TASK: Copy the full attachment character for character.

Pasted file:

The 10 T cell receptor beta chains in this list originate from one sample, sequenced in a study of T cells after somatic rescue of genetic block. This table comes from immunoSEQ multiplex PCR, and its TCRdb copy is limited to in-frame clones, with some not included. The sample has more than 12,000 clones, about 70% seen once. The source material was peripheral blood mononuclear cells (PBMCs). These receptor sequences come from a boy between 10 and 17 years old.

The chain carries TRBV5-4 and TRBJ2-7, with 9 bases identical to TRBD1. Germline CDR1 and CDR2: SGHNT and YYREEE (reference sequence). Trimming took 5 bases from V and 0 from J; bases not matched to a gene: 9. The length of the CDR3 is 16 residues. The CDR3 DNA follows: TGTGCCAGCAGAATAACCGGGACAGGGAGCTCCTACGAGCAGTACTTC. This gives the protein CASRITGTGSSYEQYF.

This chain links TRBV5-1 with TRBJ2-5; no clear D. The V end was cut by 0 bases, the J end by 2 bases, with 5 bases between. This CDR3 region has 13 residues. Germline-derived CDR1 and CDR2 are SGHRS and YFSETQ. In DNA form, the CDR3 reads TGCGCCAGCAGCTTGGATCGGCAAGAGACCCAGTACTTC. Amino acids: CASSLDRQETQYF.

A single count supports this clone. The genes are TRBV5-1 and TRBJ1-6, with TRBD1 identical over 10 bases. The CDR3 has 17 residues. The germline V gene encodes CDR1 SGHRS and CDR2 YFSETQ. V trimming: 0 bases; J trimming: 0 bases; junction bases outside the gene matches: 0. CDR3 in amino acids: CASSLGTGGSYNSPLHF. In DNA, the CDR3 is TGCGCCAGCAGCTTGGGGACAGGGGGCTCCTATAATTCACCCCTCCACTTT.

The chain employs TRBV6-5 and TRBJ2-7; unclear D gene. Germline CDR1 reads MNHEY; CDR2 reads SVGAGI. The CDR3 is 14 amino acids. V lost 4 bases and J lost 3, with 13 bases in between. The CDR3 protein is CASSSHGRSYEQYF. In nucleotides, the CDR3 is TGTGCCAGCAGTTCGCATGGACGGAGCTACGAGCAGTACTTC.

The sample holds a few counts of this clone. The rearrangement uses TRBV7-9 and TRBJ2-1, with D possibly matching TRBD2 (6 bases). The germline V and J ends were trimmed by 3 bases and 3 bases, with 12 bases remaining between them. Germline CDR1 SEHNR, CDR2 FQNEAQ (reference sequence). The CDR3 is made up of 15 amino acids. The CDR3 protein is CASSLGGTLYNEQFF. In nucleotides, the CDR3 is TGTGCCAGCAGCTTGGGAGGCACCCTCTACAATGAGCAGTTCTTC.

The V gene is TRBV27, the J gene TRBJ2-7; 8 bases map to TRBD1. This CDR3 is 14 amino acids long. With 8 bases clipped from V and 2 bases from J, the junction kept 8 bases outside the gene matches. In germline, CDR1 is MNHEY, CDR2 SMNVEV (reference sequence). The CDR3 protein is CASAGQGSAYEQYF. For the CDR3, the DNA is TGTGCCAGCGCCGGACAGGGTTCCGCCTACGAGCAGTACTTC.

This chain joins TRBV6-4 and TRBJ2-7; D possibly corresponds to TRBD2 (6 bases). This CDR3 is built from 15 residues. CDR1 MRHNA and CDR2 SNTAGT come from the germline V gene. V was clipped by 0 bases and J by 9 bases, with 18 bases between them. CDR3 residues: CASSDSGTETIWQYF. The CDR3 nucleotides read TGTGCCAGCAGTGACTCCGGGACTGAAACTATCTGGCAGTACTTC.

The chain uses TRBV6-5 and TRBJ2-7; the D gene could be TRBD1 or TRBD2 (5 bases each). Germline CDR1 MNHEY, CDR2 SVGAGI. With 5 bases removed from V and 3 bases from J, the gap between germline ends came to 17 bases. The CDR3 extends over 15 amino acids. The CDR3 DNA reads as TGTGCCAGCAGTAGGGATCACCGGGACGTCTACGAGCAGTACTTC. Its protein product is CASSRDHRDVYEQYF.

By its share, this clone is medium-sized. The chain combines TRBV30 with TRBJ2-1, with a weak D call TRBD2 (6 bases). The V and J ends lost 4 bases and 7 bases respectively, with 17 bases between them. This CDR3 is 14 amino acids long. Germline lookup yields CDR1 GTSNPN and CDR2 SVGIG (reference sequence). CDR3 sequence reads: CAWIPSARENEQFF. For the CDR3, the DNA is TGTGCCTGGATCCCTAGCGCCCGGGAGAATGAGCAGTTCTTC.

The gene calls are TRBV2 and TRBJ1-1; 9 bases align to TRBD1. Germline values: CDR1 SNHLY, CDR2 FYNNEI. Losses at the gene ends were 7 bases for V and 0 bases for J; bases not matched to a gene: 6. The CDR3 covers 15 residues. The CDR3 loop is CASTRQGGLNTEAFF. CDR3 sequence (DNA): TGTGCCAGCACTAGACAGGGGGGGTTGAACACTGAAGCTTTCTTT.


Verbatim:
The 10 T cell receptor beta chains in this list originate from one sample, sequenced in a study of T cells after somatic rescue of genetic block. This table comes from immunoSEQ multiplex PCR, and its TCRdb copy is limited to in-frame clones, with some not included. The sample has more than 12,000 clones, about 70% seen once. The source material was peripheral blood mononuclear cells (PBMCs). These receptor sequences come from a boy between 10 and 17 years old.

The chain carries TRBV5-4 and TRBJ2-7, with 9 bases identical to TRBD1. Germline CDR1 and CDR2: SGHNT and YYREEE (reference sequence). Trimming took 5 bases from V and 0 from J; bases not matched to a gene: 9. The length of the CDR3 is 16 residues. The CDR3 DNA follows: TGTGCCAGCAGAATAACCGGGACAGGGAGCTCCTACGAGCAGTACTTC. This gives the protein CASRITGTGSSYEQYF.

This chain links TRBV5-1 with TRBJ2-5; no clear D. The V end was cut by 0 bases, the J end by 2 bases, with 5 bases between. This CDR3 region has 13 residues. Germline-derived CDR1 and CDR2 are SGHRS and YFSETQ. In DNA form, the CDR3 reads TGCGCCAGCAGCTTGGATCGGCAAGAGACCCAGTACTTC. Amino acids: CASSLDRQETQYF.

A single count supports this clone. The genes are TRBV5-1 and TRBJ1-6, with TRBD1 identical over 10 bases. The CDR3 has 17 residues. The germline V gene encodes CDR1 SGHRS and CDR2 YFSETQ. V trimming: 0 bases; J trimming: 0 bases; junction bases outside the gene matches: 0. CDR3 in amino acids: CASSLGTGGSYNSPLHF. In DNA, the CDR3 is TGCGCCAGCAGCTTGGGGACAGGGGGCTCCTATAATTCACCCCTCCACTTT.

The chain employs TRBV6-5 and TRBJ2-7; unclear D gene. Germline CDR1 reads MNHEY; CDR2 reads SVGAGI. The CDR3 is 14 amino acids. V lost 4 bases and J lost 3, with 13 bases in between. The CDR3 protein is CASSSHGRSYEQYF. In nucleotides, the CDR3 is TGTGCCAGCAGTTCGCATGGACGGAGCTACGAGCAGTACTTC.

The sample holds a few counts of this clone. The rearrangement uses TRBV7-9 and TRBJ2-1, with D possibly matching TRBD2 (6 bases). The germline V and J ends were trimmed by 3 bases and 3 bases, with 12 bases remaining between them. Germline CDR1 SEHNR, CDR2 FQNEAQ (reference sequence). The CDR3 is made up of 15 amino acids. The CDR3 protein is CASSLGGTLYNEQFF. In nucleotides, the CDR3 is TGTGCCAGCAGCTTGGGAGGCACCCTCTACAATGAGCAGTTCTTC.

The V gene is TRBV27, the J gene TRBJ2-7; 8 bases map to TRBD1. This CDR3 is 14 amino acids long. With 8 bases clipped from V and 2 bases from J, the junction kept 8 bases outside the gene matches. In germline, CDR1 is MNHEY, CDR2 SMNVEV (reference sequence). The CDR3 protein is CASAGQGSAYEQYF. For the CDR3, the DNA is TGTGCCAGCGCCGGACAGGGTTCCGCCTACGAGCAGTACTTC.

This chain joins TRBV6-4 and TRBJ2-7; D possibly corresponds to TRBD2 (6 bases). This CDR3 is built from 15 residues. CDR1 MRHNA and CDR2 SNTAGT come from the germline V gene. V was clipped by 0 bases and J by 9 bases, with 18 bases between them. CDR3 residues: CASSDSGTETIWQYF. The CDR3 nucleotides read TGTGCCAGCAGTGACTCCGGGACTGAAACTATCTGGCAGTACTTC.

The chain uses TRBV6-5 and TRBJ2-7; the D gene could be TRBD1 or TRBD2 (5 bases each). Germline CDR1 MNHEY, CDR2 SVGAGI. With 5 bases removed from V and 3 bases from J, the gap between germline ends came to 17 bases. The CDR3 extends over 15 amino acids. The CDR3 DNA reads as TGTGCCAGCAGTAGGGATCACCGGGACGTCTACGAGCAGTACTTC. Its protein product is CASSRDHRDVYEQYF.

By its share, this clone is medium-sized. The chain combines TRBV30 with TRBJ2-1, with a weak D call TRBD2 (6 bases). The V and J ends lost 4 bases and 7 bases respectively, with 17 bases between them. This CDR3 is 14 amino acids long. Germline lookup yields CDR1 GTSNPN and CDR2 SVGIG (reference sequence). CDR3 sequence reads: CAWIPSARENEQFF. For the CDR3, the DNA is TGTGCCTGGATCCCTAGCGCCCGGGAGAATGAGCAGTTCTTC.

The gene calls are TRBV2 and TRBJ1-1; 9 bases align to TRBD1. Germline values: CDR1 SNHLY, CDR2 FYNNEI. Losses at the gene ends were 7 bases for V and 0 bases for J; bases not matched to a gene: 6. The CDR3 covers 15 residues. The CDR3 loop is CASTRQGGLNTEAFF. CDR3 sequence (DNA): TGTGCCAGCACTAGACAGGGGGGGTTGAACACTGAAGCTTTCTTT.